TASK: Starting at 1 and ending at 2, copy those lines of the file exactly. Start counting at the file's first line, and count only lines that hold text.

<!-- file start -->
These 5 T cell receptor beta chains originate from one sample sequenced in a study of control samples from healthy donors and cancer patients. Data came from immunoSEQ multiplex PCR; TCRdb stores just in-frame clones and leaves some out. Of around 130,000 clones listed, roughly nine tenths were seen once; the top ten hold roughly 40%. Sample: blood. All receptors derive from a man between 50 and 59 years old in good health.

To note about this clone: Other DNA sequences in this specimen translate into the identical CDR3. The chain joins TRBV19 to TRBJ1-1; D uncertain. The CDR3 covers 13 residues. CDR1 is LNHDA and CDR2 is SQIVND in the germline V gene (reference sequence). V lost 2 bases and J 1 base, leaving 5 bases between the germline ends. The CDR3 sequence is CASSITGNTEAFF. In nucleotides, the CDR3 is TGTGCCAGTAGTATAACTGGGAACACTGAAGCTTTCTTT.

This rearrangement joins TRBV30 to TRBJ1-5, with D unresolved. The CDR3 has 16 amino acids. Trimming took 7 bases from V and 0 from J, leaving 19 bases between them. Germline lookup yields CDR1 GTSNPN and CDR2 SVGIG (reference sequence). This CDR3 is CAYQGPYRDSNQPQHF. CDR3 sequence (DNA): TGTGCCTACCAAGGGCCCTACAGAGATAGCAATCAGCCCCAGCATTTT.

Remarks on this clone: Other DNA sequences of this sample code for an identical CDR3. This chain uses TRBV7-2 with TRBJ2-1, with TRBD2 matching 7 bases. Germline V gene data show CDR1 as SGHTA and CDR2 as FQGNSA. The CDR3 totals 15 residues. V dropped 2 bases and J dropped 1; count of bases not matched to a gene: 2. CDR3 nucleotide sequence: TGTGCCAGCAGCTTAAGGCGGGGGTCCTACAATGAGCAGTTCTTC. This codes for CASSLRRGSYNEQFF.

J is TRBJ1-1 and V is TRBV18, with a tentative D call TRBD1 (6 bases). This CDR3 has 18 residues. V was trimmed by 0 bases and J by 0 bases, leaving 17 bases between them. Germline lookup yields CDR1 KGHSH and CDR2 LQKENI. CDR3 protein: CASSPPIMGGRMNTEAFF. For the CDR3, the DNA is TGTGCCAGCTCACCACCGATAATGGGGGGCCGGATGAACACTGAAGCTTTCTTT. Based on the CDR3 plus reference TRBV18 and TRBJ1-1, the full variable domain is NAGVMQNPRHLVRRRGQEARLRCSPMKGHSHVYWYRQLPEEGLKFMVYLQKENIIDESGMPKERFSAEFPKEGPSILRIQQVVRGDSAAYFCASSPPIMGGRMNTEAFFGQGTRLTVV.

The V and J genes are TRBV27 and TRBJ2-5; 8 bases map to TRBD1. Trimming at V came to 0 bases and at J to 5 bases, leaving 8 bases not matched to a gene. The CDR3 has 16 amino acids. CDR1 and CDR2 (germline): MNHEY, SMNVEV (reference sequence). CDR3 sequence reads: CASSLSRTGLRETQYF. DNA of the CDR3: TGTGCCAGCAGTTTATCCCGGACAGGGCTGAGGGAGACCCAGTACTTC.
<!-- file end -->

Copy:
These 5 T cell receptor beta chains originate from one sample sequenced in a study of control samples from healthy donors and cancer patients. Data came from immunoSEQ multiplex PCR; TCRdb stores just in-frame clones and leaves some out. Of around 130,000 clones listed, roughly nine tenths were seen once; the top ten hold roughly 40%. Sample: blood. All receptors derive from a man between 50 and 59 years old in good health.

To note about this clone: Other DNA sequences in this specimen translate into the identical CDR3. The chain joins TRBV19 to TRBJ1-1; D uncertain. The CDR3 covers 13 residues. CDR1 is LNHDA and CDR2 is SQIVND in the germline V gene (reference sequence). V lost 2 bases and J 1 base, leaving 5 bases between the germline ends. The CDR3 sequence is CASSITGNTEAFF. In nucleotides, the CDR3 is TGTGCCAGTAGTATAACTGGGAACACTGAAGCTTTCTTT.